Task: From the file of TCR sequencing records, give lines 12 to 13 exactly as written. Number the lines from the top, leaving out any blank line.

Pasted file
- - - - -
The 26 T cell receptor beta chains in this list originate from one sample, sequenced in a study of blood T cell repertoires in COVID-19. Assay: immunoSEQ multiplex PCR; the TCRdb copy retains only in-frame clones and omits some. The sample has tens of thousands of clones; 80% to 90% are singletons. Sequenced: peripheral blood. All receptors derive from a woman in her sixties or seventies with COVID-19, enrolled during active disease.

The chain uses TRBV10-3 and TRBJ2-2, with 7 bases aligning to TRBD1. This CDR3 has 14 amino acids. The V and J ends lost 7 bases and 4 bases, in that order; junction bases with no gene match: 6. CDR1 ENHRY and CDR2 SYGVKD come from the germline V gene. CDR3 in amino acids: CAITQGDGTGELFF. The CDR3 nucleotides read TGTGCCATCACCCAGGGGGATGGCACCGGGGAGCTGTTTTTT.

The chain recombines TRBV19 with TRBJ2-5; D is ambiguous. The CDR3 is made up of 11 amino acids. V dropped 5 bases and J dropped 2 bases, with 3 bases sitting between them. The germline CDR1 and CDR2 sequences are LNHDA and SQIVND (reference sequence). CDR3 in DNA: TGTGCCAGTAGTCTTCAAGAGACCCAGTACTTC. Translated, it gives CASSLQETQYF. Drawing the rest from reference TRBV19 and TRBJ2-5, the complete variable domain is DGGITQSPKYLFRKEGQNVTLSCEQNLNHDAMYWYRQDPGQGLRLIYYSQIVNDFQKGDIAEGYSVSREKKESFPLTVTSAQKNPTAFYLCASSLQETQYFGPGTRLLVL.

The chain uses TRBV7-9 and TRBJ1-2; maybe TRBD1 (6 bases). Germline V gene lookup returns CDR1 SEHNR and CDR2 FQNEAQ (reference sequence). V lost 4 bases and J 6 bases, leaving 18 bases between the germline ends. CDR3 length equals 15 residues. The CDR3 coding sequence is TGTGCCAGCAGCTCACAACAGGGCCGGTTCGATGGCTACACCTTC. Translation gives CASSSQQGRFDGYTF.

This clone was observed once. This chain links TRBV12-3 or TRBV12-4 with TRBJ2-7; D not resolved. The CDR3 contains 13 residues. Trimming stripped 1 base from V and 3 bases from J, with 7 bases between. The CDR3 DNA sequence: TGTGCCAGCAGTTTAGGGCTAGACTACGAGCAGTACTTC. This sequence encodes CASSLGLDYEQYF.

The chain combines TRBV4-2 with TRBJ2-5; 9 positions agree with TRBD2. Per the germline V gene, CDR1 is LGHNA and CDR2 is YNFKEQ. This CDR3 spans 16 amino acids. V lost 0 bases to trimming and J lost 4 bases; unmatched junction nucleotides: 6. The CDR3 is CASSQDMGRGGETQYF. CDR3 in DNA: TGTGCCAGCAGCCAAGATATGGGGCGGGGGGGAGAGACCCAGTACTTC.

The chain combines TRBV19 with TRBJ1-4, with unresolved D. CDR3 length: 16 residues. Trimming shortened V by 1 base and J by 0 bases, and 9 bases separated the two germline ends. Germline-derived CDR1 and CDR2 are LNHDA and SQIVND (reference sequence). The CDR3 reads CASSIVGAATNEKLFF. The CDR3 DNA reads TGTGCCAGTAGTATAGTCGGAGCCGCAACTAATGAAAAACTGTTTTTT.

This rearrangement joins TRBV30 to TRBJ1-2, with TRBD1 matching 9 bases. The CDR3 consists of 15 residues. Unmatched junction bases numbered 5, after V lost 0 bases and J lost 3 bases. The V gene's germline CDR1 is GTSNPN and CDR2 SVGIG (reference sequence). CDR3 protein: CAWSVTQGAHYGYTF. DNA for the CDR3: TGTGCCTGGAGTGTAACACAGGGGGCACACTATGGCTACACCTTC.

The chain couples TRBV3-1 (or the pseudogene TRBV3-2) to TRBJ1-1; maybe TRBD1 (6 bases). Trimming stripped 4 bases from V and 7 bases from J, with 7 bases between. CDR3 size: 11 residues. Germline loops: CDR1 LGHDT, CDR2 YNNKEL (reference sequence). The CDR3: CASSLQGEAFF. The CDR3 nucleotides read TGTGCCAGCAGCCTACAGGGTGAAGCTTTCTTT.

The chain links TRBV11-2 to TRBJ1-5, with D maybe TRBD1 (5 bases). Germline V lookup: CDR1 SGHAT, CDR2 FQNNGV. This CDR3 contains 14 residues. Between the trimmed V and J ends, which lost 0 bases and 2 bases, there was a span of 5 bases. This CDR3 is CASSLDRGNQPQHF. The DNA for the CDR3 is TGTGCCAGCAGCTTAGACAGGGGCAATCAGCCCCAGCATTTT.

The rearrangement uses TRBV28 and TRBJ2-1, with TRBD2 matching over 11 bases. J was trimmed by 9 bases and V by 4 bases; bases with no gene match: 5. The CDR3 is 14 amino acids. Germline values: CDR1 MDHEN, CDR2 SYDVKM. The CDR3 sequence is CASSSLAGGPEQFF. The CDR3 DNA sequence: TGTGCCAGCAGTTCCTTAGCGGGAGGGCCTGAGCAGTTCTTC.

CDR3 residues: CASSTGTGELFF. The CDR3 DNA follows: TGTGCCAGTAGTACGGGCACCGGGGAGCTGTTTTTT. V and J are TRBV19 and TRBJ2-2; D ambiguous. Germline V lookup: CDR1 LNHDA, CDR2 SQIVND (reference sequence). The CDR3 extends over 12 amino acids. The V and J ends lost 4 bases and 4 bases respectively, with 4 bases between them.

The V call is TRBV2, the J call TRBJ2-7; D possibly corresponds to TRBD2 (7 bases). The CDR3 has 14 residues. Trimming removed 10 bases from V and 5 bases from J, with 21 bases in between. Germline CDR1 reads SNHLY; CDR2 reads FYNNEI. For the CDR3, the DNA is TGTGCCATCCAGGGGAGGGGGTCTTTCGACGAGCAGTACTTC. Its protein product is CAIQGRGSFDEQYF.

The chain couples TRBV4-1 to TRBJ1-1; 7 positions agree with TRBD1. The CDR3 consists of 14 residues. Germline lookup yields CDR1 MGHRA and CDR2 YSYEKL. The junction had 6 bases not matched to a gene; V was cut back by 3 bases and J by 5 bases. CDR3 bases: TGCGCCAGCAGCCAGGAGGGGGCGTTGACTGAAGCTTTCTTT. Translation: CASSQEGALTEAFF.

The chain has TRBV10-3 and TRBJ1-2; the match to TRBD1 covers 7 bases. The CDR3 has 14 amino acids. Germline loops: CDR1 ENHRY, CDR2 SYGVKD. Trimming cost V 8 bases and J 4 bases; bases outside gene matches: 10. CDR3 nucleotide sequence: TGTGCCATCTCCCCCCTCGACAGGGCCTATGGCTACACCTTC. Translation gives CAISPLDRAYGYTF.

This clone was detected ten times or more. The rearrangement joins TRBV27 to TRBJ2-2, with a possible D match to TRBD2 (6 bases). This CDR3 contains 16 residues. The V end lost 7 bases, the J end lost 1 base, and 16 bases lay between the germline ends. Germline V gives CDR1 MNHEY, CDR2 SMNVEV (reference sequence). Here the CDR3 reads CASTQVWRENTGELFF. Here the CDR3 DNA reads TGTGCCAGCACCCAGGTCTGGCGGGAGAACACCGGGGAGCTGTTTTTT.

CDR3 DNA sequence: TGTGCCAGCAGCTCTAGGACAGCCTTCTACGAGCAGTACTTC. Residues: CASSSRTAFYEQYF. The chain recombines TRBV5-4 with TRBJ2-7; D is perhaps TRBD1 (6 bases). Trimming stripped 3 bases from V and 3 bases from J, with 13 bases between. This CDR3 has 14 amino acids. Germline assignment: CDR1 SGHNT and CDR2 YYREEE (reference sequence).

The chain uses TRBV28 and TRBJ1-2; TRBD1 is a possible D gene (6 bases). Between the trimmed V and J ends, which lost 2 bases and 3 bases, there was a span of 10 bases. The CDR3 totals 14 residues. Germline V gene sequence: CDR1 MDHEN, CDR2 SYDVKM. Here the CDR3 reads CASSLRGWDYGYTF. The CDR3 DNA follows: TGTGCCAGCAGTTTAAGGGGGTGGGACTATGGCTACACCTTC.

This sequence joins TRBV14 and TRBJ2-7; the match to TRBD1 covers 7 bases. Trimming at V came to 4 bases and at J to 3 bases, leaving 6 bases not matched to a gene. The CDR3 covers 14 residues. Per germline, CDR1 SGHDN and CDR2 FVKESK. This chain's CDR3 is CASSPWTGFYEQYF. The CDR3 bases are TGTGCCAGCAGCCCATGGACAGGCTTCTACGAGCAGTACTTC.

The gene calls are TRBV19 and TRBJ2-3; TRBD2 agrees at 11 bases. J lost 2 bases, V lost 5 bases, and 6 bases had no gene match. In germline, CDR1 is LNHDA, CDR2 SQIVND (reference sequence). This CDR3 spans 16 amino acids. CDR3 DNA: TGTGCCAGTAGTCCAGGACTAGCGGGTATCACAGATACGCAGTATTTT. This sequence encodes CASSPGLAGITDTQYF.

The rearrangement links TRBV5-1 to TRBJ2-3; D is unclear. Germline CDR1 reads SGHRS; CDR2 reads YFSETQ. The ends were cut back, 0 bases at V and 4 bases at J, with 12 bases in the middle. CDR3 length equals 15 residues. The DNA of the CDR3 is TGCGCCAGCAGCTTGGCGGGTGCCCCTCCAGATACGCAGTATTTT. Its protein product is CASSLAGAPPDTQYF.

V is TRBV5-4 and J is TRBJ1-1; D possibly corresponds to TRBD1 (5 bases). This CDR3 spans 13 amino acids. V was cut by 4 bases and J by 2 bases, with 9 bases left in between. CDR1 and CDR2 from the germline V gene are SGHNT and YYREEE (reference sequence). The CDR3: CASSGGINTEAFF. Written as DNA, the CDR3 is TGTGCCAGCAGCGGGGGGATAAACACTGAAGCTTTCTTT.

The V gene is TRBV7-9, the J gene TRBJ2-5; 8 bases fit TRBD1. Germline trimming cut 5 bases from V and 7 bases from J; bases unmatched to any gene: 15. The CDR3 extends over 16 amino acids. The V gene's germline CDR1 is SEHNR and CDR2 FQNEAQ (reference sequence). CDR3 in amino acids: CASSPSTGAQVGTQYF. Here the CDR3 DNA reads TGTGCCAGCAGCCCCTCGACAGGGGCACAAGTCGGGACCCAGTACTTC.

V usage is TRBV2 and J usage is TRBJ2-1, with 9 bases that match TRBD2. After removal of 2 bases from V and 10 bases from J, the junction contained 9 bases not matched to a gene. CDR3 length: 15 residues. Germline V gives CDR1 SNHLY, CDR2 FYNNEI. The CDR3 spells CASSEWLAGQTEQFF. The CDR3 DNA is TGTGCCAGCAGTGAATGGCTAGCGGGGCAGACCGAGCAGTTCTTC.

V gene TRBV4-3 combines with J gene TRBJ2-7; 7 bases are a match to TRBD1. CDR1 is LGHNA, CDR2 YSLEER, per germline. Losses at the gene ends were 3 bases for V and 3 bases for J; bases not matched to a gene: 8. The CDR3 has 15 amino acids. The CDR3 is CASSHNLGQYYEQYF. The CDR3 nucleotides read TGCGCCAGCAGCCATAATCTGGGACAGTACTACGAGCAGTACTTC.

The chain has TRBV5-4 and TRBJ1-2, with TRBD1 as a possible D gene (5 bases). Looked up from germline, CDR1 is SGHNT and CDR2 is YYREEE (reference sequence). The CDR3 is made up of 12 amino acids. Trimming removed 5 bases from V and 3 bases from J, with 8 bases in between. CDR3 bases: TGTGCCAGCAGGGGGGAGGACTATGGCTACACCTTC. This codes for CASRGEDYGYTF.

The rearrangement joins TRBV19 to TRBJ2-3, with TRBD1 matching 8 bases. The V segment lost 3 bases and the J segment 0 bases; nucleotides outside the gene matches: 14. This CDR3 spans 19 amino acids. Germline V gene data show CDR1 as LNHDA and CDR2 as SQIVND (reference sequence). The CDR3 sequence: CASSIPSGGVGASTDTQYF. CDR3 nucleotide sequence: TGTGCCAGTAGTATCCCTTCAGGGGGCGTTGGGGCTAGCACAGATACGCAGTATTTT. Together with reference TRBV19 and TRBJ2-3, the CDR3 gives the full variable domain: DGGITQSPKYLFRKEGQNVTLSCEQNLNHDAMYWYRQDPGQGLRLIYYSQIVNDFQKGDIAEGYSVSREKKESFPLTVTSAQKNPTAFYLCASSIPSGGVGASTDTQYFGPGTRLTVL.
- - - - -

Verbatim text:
CDR3 residues: CASSTGTGELFF. The CDR3 DNA follows: TGTGCCAGTAGTACGGGCACCGGGGAGCTGTTTTTT. V and J are TRBV19 and TRBJ2-2; D ambiguous. Germline V lookup: CDR1 LNHDA, CDR2 SQIVND (reference sequence). The CDR3 extends over 12 amino acids. The V and J ends lost 4 bases and 4 bases respectively, with 4 bases between them.

The V call is TRBV2, the J call TRBJ2-7; D possibly corresponds to TRBD2 (7 bases). The CDR3 has 14 residues. Trimming removed 10 bases from V and 5 bases from J, with 21 bases in between. Germline CDR1 reads SNHLY; CDR2 reads FYNNEI. For the CDR3, the DNA is TGTGCCATCCAGGGGAGGGGGTCTTTCGACGAGCAGTACTTC. Its protein product is CAIQGRGSFDEQYF.